The job of a financial advisor is to provide clients with advice and guidance on the best way to manage their investments. This help can be invaluable when building wealth or planning your estate. Choosing an advisor whose financial philosophy aligns with your own is an important step in ensuring that you’re able to work well together, but that doesn’t eliminate the possibility that things could go south. There are several reasons why a financial advisor might decide to move on. Knowing what they are can help you keep the relationship on solid ground.
1. You Opt Out of All Decision-Making
While financial advisors provide expert insight into things like how to maximize your portfolio’s tax efficiency and which 529 plan is the best if you’re saving for your child’s college education, they’re not interested in assuming complete control over your finances. Part of what working with a professional advisor entails is telling him or her what your financial goals are and what strategies you are or aren’t comfortable with. Your job is making decisions based on his or her recommendations.
Handing over full control without offering any input regarding what you want can lead to frustration on the advisor’s part because he has no way of knowing whether he’s getting it right. If your advisor chooses an investment for you that ends up underperforming, for example, and you complain about it, he may decide that the fees he is earning from your account aren’t worth the headaches.
2. You Ask the Wrong Questions
Asking questions is part of assisting your advisor in coming up with the best financial plan possible, but there are some things she likely doesn’t want to hear. Asking her to put a specific number on the return an investment will generate, for instance, is a waste of time because it’s impossible to predict with pinpoint accuracy.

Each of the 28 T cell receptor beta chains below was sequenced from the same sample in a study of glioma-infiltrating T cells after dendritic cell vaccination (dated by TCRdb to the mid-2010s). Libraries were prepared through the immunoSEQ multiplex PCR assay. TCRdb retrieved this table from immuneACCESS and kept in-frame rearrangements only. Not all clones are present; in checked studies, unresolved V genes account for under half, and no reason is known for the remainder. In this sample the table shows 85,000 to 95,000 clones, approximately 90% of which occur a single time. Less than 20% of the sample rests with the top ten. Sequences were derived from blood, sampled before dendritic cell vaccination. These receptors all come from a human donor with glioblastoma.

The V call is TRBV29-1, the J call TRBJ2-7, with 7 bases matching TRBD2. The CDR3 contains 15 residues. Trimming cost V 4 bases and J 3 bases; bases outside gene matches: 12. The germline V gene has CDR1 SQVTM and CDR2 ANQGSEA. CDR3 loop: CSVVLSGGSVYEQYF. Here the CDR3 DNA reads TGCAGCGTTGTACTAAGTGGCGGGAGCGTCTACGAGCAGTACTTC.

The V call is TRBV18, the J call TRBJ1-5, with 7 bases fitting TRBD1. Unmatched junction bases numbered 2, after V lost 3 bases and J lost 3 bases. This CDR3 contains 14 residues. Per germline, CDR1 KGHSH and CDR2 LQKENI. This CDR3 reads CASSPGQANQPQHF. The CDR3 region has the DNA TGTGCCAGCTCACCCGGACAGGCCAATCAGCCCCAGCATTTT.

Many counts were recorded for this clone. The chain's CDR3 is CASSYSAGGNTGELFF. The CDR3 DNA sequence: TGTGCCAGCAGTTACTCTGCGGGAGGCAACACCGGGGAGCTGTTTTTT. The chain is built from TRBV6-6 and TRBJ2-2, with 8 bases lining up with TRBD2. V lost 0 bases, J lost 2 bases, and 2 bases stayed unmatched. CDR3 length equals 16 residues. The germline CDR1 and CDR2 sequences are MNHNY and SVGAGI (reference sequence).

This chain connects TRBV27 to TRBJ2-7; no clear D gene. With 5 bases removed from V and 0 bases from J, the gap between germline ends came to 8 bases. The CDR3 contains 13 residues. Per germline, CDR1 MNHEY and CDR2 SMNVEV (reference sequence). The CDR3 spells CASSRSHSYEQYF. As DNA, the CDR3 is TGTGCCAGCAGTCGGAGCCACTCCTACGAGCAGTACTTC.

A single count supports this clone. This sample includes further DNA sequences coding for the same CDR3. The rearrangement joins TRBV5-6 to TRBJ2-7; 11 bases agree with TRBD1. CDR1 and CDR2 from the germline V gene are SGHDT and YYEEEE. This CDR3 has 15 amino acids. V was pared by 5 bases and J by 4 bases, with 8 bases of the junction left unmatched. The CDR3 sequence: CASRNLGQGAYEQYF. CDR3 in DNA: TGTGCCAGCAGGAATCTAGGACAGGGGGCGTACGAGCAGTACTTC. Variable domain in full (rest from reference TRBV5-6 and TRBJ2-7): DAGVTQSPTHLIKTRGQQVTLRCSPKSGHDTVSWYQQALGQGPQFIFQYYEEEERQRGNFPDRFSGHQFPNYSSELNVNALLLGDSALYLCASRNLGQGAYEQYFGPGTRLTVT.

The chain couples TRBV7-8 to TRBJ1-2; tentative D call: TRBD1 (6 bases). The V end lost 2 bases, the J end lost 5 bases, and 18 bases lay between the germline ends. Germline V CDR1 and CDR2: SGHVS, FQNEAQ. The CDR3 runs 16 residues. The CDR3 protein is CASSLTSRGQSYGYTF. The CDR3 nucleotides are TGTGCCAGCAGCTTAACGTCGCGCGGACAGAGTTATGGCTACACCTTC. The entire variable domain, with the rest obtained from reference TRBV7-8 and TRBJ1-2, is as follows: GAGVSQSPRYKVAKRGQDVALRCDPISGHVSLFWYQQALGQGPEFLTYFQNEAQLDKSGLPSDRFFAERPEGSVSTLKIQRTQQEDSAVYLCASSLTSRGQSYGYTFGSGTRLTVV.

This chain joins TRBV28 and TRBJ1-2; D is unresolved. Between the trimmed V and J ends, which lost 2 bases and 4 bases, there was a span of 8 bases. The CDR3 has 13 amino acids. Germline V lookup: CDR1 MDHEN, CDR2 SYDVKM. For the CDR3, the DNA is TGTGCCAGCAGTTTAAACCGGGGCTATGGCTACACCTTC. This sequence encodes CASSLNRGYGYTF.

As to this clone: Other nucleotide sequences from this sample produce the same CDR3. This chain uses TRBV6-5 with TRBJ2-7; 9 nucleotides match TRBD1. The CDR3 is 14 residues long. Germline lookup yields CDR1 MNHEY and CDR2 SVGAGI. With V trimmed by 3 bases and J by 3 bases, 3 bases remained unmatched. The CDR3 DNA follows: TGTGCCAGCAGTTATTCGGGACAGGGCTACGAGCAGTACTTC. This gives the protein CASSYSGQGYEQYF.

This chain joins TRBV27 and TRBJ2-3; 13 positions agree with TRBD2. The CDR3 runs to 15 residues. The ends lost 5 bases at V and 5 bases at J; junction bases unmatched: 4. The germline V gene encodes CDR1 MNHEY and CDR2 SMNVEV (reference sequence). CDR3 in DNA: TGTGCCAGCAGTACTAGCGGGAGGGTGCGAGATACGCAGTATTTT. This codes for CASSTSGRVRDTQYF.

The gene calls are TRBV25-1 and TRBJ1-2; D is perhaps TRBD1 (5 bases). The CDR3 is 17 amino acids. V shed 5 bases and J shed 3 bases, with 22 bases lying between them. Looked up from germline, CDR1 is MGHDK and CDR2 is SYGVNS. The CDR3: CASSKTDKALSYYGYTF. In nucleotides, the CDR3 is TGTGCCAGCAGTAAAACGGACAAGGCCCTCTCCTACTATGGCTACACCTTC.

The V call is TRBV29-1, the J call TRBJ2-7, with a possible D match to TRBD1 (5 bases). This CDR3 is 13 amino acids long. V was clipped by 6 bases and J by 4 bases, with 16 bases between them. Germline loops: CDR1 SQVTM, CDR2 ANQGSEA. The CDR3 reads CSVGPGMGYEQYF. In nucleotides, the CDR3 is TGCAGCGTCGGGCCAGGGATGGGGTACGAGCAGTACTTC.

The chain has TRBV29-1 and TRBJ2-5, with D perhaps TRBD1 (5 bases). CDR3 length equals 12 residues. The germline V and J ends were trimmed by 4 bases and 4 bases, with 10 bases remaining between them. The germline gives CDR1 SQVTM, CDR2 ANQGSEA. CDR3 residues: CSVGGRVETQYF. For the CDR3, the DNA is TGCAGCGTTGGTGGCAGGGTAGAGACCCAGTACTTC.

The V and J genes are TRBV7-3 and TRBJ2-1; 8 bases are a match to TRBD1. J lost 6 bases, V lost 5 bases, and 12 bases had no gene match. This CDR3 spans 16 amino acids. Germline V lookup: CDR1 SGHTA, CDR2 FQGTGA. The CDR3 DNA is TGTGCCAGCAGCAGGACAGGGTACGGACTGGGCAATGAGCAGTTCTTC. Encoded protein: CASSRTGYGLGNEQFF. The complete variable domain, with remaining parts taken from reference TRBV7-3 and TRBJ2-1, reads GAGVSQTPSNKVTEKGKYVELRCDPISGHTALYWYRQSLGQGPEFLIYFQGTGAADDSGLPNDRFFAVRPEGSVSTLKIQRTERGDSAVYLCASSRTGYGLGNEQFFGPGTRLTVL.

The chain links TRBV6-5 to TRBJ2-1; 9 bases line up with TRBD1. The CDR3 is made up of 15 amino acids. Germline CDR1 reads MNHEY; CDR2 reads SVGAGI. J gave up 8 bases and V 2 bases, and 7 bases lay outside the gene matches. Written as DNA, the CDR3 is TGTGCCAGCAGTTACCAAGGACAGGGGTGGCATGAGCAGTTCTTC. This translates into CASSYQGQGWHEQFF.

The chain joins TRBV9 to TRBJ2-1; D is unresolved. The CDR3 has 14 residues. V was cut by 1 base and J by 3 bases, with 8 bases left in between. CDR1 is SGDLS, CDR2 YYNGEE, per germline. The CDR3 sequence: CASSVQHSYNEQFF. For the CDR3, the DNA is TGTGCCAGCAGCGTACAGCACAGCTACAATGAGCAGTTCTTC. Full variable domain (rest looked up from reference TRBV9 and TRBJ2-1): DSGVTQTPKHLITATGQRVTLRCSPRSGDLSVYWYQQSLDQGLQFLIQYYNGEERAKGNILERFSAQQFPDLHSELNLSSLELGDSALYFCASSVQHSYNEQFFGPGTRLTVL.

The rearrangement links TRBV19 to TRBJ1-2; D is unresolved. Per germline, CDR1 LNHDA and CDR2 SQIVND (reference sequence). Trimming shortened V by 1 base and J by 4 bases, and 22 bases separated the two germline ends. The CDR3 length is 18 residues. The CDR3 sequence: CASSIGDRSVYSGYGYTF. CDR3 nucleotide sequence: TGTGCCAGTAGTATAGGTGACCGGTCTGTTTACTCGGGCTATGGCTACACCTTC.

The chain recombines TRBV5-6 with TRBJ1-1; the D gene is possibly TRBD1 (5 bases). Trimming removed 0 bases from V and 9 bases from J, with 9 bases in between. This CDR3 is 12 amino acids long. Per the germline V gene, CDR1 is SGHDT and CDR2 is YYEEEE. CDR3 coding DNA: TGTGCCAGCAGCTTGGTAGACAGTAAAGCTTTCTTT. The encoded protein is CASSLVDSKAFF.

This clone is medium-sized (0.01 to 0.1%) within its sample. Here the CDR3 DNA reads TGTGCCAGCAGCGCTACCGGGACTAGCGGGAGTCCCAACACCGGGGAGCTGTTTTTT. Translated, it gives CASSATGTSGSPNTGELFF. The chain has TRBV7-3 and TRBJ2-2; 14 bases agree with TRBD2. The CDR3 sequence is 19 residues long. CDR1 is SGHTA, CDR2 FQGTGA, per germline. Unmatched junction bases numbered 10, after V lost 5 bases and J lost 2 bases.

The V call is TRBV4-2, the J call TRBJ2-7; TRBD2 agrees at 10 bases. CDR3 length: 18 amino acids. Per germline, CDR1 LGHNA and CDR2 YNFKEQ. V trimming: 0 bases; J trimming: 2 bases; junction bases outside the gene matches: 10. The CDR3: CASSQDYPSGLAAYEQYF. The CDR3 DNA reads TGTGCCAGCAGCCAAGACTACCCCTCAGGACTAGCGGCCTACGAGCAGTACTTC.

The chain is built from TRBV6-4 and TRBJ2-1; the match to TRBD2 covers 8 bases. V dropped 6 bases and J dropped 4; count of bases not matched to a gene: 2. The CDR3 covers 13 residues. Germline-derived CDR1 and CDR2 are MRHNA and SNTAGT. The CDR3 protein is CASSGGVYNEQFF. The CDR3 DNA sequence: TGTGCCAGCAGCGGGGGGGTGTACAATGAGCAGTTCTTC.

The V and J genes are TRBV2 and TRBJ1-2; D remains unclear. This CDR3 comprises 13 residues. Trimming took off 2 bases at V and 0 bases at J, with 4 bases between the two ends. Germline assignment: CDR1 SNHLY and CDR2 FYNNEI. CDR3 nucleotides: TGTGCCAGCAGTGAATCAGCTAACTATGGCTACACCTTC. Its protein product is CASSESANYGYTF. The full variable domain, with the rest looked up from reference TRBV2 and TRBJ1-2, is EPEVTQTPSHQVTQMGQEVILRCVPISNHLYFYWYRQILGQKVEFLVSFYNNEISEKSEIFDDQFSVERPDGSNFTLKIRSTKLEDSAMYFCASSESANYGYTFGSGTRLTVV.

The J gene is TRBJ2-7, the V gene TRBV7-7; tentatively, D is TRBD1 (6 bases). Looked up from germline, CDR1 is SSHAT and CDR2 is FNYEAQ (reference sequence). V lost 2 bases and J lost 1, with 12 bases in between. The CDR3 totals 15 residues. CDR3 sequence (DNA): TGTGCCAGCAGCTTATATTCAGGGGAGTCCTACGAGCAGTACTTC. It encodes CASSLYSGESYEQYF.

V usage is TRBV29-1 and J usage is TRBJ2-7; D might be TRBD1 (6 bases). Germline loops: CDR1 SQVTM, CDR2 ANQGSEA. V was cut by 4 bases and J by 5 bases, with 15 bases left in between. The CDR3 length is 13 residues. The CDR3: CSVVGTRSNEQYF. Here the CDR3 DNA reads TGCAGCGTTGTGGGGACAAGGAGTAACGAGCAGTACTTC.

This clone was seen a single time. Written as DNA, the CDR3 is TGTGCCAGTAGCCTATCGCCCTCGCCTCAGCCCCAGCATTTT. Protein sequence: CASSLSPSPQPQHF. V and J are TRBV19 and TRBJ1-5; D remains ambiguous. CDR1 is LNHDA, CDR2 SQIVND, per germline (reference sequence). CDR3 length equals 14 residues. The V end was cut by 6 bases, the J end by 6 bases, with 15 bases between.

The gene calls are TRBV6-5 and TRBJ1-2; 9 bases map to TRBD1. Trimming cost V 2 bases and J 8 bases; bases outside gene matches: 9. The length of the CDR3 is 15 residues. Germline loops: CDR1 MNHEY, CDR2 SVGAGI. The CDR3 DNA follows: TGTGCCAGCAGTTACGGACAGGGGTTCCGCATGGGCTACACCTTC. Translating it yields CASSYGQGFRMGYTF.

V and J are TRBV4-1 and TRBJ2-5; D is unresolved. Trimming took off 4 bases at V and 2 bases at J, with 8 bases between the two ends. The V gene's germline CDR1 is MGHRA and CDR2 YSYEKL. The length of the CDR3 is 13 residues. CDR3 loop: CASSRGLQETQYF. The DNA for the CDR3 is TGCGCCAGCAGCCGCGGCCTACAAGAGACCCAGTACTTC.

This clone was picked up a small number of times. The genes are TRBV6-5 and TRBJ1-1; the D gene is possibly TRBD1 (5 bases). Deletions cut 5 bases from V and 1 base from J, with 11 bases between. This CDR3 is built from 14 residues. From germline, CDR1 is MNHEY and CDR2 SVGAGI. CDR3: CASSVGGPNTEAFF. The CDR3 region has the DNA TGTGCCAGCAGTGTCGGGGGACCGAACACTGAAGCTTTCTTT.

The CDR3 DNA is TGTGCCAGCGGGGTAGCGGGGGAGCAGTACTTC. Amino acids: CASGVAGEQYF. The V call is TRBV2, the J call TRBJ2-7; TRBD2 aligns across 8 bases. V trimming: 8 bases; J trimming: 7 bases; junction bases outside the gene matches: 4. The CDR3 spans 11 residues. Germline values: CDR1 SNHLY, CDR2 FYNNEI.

It’s also bad form to question financial advisors about investments held by their other clients. This is a violation of confidentiality and it can land them in hot water, particularly if they’re a fiduciary. Fiduciaries have certain legal and ethical responsibilities to act in the best interests of their clients. Revealing someone's personal financial details to a third party without his or her consent is a major no-no under the Investment Advisers Act of 1940. (For more on fiduciaries, see Choosing a Financial Advisor: Suitability vs. Fiduciary Standards.)
3. You’re Too Needy
Financial advisors typically don’t just deal with one client. Instead, they spread their time among multiple clients who need varying degrees of assistance with managing their assets. While an advisor’s role is to answer your questions or address concerns in a timely manner, it’s not realistic to expect one to be constantly at your beck and call.
If you’re checking in on a daily basis to see how the latest mutual fund you’ve invested in is doing – or you’re phoning 10 times a day to ask mundane questions – you may find your calls are returned less frequently. Your best bet when it comes to asking questions? Limit your queries to things that pertain only to your account and do your research beforehand so that you’re able to communicate more clearly what you need to know. (To learn more about which questions you should be asking, read Essential Questions for a Financial Advisor.)
4. Your Account Isn’t Generating Enough Revenue
Financial advisors expect to be paid for their efforts and their fee structure may have an impact on whether they decide to keep you as a client. A fee-only advisor charges you based on the services provided; an advisor who earns a commission gets paid when he or she sells specific financial products. Fee-only advisors may assess an hourly rate or a flat fee – or they may charge you a percentage of the assets they’re helping you to manage. (See also Fee-Only Financial Advisors: What You Need to Know and Paying Your Investment Advisor – Fees or Commission?)
If your advisor feels that your account isn’t bringing in enough in fees to justify the time and effort he is putting into managing it, that may spell doom for your tenure as a client. A good way to feel out a potential advisor is by asking broad questions about what a typical client is like, with no specifics. This can give you an idea of what kind of assets the advisor is used to managing and whether the size of your portfolio is a good fit.
The Bottom Line
Being dumped by your financial advisor may not be pleasant, but it can be eye-opening. If your advisor gives you the axe, don’t spend too much time asking why. Instead, focus on finding a new advisor who is more in tune with where you are financially.
You also might find this tutorial helpful: Become Your Own Financial Advisor.